I’m an artist. How do I get on the Rolling Stone Charts?
Your songs and/or albums must rank highly on the metrics used to compile the charts, which include various forms of music streaming, digital music downloads, and physical music sales. The charts are purely quantitative; the Rolling Stone editorial team has no input on chart positions. Chart positions are tallied by Alpha Data, which is entirely independent of Rolling Stone’s newsroom.

Is a stream counted as a sale? How are different listening methods like streams, song downloads and physical purchases all considered together?
Counting sales and streams on a 1:1 basis would be comparing apples to pomegranate seeds. The Rolling Stone Charts track various methods of music consumption together via “song units” and “album units,” assigning a specific weight to streams, downloads, and sales. For a list of those carefully developed rules and how they work, visit our detailed methodology.

What kinds of streams do you count?
The charts track audio streaming, whether paid or unpaid, from on-demand music-streaming services, which are the dominant way fans listen to music.

How do the Rolling Stone Charts deal with music bundling?
Album or song bundling, also known as “direct-to-consumer” (D2C) sales, refers to the practice of offering music in a merchandise package sale. Whether to limit the eligibility of these bundles on music charts is currently a topic of industry debate; in accordance with music industry standards, the Rolling Stone Charts currently cap the number of eligible bundled items at specific quotas for each chart, and we will continue to evolve with industry discussion.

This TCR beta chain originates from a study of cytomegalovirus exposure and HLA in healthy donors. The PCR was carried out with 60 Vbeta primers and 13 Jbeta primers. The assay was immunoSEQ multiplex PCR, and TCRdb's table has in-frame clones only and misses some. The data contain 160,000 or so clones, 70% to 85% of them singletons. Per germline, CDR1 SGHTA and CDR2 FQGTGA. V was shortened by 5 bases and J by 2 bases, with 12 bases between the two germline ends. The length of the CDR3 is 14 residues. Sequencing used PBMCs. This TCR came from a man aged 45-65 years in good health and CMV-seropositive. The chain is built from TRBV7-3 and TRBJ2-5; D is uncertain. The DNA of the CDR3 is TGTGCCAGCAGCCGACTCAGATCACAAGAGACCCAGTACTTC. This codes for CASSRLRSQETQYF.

How do the Rolling Stone Charts deal with UGC video?
User-generated content (i.e. unofficial videos featuring songs in them) is also a current topic of industry debate because of the opacity of that type of data. While we do not currently represent video streaming in our charts, we are in ongoing discussions with the music industry about how to achieve greater transparency around the tracking and representation of UGC video, after which we hope to include video-streaming data in our charts. Video data is available to view within Alpha Data’s professional industry product.

Can I find even more detailed information on a specific release?
The Rolling Stone Charts are not able to supply sensitive sales information to the public, but detailed sales information on specific works is available to business users via Alpha Data’s Pro service.

Do the charts offer global data?
We currently represent U.S. music consumption, but we’re keen to broaden that scope, and international expansion is in the works.

I represent an artist. How do I request a change to photos or information?
Artist photography and album art auto-populate through Alpha Data’s system. Our charts team will be able to field your request at charts@rollingstone.com.

How do I get in touch with you if I spot a bug or error?
Please email charts@rollingstone.com, which is an inbox monitored full-time by our charts team. For media/press inquiries, email press@pmc.com. Rolling Stone’s mailing address is 475 Fifth Avenue, 10th Floor, New York, New York 10017.

Back to the Rolling Stone Charts

General Methodology